The Open Field System

The open-field system was the prevalent agricultural system in much of Europe during the Middle Ages and lasted into the 20th century in parts of western Europe, Russia, Iran and Turkey. Under the open-field system, each manor or village had two or three large fields, usually several hundred acres each, which were divided into many narrow strips of land. The strips or selions were cultivated by individuals or peasant families, often called tenants or serfs. The holdings of a manor also included … Continue reading The Open Field System

Settlement Alignment

While cities and imperial towns are inherently Of Law (civilization requires a ruling class, a religious class, and some sort of trade membership), not all of the towns, villages, and hamlets in Lyonesse are likewise aligned. Some are Unaligned, and a few are Of the Balance (the Druids usually give these away). There are no settlements larger than camps, dungeons, or forts that are Of … Continue reading Settlement Alignment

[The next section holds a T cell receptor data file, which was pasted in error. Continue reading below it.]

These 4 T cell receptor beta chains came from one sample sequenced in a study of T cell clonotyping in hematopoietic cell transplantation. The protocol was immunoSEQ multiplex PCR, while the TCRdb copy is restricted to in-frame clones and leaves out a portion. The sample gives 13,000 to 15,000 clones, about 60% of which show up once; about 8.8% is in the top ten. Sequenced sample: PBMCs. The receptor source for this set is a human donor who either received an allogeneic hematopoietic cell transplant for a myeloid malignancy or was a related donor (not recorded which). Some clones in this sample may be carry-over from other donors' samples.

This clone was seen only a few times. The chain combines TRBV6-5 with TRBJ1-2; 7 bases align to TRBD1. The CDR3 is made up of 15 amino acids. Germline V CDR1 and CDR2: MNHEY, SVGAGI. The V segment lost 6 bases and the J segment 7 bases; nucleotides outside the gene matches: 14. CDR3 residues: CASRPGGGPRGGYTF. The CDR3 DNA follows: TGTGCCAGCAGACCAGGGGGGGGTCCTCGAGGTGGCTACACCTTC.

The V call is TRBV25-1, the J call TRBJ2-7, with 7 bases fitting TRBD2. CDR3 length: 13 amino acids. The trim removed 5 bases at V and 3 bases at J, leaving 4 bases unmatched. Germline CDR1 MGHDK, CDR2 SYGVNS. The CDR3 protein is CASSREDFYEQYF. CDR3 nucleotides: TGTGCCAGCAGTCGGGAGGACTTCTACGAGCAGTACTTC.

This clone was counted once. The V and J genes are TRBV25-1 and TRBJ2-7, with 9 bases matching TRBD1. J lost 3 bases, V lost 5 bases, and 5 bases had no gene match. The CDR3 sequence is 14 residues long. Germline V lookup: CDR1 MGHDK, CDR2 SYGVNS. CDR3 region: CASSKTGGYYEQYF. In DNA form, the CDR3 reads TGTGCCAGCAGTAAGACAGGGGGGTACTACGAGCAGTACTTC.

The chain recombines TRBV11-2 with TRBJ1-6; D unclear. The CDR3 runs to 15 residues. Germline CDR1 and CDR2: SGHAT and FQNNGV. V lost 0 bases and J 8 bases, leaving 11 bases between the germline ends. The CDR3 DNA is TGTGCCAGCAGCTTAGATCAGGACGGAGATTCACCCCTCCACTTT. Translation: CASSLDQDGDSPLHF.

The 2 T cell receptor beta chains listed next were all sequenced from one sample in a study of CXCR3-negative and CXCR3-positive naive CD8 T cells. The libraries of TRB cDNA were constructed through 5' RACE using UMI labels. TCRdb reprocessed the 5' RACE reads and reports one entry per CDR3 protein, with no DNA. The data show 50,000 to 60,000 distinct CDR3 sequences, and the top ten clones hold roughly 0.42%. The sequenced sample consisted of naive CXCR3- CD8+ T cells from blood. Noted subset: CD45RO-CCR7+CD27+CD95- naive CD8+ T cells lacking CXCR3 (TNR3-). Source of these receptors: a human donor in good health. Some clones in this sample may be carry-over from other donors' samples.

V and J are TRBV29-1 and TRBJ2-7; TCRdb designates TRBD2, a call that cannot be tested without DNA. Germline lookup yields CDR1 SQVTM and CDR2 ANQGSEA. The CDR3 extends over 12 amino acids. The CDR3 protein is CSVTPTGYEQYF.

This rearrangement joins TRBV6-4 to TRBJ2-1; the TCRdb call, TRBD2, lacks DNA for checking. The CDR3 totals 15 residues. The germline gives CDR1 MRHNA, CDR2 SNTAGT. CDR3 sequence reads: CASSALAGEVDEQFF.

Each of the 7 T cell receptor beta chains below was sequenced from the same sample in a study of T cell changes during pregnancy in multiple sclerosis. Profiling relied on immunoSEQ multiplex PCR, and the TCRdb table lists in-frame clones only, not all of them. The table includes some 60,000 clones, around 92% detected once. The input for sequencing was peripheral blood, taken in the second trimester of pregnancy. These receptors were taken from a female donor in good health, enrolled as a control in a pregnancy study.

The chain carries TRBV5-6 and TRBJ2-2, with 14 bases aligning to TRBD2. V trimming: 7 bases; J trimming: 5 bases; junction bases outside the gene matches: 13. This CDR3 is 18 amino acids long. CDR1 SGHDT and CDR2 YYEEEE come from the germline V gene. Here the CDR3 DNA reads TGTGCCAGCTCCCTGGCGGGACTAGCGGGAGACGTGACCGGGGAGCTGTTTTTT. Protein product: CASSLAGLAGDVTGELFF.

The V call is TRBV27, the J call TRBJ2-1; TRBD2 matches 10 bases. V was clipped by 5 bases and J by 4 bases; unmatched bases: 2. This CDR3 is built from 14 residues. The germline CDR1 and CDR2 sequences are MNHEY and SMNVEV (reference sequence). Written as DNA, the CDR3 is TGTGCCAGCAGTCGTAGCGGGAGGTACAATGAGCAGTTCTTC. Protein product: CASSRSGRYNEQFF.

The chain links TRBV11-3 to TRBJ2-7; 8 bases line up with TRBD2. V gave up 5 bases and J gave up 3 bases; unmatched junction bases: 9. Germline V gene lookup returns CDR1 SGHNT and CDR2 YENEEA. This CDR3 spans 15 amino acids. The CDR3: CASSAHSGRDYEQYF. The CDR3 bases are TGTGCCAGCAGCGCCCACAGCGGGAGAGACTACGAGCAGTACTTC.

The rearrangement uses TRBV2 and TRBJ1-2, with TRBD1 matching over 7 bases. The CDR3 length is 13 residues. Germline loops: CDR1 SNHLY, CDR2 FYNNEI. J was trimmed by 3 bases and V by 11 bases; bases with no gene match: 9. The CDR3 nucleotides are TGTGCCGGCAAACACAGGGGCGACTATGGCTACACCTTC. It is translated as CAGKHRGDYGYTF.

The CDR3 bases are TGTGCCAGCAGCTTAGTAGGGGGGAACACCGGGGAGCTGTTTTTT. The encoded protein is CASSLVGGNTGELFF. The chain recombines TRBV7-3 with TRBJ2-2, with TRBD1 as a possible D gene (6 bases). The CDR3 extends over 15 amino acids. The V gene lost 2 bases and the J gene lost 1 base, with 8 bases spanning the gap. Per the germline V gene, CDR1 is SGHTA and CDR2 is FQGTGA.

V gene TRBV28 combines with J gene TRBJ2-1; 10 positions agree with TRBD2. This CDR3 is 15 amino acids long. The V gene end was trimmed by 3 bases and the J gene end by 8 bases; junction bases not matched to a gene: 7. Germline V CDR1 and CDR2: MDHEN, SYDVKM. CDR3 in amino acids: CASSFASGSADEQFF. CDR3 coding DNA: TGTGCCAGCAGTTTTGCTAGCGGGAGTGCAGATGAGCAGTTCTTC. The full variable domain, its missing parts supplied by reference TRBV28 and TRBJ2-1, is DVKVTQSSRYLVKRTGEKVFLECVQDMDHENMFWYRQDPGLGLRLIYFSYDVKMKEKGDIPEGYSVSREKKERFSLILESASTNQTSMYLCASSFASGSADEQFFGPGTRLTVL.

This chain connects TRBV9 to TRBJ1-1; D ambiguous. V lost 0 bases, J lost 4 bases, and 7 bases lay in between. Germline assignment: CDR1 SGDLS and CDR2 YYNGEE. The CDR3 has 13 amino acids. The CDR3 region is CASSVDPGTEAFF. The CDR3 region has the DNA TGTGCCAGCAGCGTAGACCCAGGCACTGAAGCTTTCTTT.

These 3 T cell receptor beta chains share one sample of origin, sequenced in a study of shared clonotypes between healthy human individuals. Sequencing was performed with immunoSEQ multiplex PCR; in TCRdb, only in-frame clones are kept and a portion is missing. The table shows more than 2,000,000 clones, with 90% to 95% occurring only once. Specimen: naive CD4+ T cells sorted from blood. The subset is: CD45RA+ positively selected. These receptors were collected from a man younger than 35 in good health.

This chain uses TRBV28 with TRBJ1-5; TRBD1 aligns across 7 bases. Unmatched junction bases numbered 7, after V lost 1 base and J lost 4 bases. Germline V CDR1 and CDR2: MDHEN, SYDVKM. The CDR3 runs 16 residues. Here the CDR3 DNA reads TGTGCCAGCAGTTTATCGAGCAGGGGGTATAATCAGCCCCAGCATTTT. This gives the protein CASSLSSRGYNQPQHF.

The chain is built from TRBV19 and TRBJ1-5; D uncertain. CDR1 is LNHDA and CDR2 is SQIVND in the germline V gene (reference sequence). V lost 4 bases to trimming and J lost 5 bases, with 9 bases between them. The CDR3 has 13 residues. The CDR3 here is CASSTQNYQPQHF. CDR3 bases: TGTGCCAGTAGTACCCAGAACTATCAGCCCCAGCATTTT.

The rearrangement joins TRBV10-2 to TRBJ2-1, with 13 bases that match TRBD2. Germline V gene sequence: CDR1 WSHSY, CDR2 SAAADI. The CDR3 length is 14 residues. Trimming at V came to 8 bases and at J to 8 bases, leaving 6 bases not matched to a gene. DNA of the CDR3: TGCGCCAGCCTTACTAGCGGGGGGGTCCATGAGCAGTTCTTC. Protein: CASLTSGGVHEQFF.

Imperial fortified towns and forts in Lyonesse

Abergavenny Brecon Brithdir Bryn-y-Gefeiliau Caer Gai Caergybi Caerhun Caerleon Caerphilly Cardiff Carmarthen Deva Gellygaer Llandovery Llanfor Llanio Loughor Neath Pen Llystyn Pen y Coed Penllwyn Pennal Penydarren Plas Adda Prestatyn Pumpsaint Segontium Tomen-y-Mur Trawscoed Usk These are the village, towns, and cities in which the Church (and the forces of Law) remains the strongest. There are independent (Unaligned) hamlets and villages that pay a varying … Continue reading Imperial fortified towns and forts in Lyonesse